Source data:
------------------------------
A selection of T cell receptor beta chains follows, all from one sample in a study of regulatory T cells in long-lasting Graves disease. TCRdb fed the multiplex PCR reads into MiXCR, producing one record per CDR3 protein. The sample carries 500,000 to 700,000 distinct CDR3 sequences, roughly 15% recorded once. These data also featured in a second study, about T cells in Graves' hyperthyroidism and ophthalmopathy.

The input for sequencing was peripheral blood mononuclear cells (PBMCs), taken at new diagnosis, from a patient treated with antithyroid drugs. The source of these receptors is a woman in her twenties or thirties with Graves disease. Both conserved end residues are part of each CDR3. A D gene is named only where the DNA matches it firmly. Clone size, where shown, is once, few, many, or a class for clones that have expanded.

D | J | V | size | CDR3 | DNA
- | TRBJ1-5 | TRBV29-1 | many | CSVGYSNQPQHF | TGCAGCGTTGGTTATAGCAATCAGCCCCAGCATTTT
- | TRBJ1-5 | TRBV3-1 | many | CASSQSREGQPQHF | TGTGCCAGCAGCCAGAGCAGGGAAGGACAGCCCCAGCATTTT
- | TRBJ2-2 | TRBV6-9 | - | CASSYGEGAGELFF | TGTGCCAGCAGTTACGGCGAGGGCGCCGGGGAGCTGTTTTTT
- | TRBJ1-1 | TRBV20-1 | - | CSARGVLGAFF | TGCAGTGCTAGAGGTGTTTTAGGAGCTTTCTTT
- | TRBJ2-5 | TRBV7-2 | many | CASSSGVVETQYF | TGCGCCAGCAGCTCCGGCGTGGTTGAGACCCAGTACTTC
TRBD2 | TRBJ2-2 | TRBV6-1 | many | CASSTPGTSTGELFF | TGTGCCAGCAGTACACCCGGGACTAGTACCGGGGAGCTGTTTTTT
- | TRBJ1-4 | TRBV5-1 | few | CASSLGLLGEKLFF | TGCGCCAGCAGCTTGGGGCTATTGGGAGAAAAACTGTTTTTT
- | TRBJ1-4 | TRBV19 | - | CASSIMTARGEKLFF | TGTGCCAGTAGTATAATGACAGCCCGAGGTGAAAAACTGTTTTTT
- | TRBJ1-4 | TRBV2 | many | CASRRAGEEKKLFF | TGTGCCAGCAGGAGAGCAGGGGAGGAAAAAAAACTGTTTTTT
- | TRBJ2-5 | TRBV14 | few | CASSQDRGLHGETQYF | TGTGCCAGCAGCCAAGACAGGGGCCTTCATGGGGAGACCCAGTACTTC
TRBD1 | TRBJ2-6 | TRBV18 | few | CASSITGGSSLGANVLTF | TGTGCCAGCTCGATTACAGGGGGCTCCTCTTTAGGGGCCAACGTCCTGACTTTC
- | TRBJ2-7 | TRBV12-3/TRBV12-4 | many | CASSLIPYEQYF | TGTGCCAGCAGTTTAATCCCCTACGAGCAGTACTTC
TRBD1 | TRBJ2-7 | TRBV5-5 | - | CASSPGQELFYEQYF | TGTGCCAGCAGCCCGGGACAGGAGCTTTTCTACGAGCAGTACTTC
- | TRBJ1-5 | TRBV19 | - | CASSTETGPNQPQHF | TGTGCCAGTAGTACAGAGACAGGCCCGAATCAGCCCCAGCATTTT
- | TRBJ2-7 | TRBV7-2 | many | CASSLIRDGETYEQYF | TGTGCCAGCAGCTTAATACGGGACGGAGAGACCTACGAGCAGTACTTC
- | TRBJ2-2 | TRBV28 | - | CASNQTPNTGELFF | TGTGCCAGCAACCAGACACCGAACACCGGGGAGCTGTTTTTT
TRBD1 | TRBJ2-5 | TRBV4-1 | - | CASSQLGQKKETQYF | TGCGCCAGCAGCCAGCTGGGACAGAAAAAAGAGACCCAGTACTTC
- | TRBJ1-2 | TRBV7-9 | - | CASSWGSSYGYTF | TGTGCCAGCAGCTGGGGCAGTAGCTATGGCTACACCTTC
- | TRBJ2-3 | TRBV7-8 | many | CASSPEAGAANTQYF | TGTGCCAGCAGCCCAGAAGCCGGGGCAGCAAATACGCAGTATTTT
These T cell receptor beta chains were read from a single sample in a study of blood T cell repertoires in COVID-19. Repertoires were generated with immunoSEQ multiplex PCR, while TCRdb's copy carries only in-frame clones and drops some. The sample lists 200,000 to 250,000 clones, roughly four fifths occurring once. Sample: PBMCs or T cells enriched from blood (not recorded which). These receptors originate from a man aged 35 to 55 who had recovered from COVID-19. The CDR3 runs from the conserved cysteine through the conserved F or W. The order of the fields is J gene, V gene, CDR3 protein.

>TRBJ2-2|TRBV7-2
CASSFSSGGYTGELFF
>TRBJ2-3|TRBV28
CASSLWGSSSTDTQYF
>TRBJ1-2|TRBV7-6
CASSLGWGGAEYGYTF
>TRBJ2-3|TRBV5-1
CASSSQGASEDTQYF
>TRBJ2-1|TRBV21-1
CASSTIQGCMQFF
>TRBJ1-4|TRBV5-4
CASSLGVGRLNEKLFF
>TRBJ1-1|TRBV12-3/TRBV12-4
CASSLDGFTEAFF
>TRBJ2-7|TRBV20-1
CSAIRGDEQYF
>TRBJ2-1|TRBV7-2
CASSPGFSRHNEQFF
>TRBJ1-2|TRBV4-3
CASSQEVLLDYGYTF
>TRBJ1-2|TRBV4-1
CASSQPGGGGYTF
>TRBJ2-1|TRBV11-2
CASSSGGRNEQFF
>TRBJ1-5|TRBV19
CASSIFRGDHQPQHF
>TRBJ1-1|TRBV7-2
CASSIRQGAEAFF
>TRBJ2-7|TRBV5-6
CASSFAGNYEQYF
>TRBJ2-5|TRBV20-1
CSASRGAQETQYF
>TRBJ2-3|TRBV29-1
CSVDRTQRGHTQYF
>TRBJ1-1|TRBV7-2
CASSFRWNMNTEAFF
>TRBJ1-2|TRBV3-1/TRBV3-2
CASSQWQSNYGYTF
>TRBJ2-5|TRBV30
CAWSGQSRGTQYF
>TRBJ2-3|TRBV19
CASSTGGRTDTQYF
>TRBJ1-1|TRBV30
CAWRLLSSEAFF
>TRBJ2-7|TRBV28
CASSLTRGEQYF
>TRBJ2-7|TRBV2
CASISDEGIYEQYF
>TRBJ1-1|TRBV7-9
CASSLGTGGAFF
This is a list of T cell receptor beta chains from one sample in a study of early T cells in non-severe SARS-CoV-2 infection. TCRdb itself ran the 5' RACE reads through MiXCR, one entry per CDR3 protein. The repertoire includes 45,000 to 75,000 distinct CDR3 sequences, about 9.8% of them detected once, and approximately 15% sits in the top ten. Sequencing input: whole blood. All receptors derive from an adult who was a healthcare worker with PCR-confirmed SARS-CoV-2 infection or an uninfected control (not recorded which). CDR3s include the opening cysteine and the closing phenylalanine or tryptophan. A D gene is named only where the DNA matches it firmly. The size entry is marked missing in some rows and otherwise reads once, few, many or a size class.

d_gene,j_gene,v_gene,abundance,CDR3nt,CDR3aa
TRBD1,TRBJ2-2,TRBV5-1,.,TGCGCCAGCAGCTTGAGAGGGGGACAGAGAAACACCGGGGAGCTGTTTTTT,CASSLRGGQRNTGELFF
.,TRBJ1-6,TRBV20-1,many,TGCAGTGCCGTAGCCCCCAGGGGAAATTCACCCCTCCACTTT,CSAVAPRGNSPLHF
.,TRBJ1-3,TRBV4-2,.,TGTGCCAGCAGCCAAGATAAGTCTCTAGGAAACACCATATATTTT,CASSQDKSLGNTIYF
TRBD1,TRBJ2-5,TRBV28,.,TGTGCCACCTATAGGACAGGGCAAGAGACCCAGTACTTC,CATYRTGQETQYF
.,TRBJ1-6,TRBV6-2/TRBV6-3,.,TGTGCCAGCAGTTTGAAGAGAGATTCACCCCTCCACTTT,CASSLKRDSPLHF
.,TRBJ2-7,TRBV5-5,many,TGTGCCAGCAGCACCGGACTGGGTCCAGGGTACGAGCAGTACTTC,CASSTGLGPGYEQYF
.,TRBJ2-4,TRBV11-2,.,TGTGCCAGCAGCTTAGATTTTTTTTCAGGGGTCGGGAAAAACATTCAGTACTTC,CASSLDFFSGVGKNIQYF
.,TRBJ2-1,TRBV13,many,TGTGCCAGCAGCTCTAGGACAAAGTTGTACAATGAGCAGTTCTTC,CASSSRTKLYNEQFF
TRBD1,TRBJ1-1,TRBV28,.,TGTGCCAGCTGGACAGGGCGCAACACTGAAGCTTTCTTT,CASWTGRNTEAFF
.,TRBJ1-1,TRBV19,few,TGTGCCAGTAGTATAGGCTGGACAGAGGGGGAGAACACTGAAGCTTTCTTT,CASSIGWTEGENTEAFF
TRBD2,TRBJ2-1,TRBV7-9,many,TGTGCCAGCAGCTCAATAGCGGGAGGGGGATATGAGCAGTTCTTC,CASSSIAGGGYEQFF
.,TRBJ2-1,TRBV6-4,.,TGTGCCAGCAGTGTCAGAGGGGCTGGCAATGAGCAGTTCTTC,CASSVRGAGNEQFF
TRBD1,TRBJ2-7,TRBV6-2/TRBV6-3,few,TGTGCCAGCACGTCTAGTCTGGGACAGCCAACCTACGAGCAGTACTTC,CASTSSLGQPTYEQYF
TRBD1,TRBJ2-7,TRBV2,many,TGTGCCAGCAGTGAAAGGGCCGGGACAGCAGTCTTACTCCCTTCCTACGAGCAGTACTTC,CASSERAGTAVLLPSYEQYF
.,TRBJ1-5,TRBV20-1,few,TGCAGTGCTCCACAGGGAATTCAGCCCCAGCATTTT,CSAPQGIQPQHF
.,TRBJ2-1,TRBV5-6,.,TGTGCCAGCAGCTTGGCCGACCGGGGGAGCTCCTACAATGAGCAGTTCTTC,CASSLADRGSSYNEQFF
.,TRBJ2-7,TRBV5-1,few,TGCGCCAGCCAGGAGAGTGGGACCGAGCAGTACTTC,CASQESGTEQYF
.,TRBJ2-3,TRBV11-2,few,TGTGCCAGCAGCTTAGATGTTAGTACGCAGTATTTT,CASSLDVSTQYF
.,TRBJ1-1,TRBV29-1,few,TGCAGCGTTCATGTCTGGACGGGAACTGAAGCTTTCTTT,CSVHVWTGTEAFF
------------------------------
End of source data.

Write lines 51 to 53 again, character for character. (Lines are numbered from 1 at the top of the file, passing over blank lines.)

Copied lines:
CASSIRQGAEAFF
>TRBJ2-7|TRBV5-6
CASSFAGNYEQYF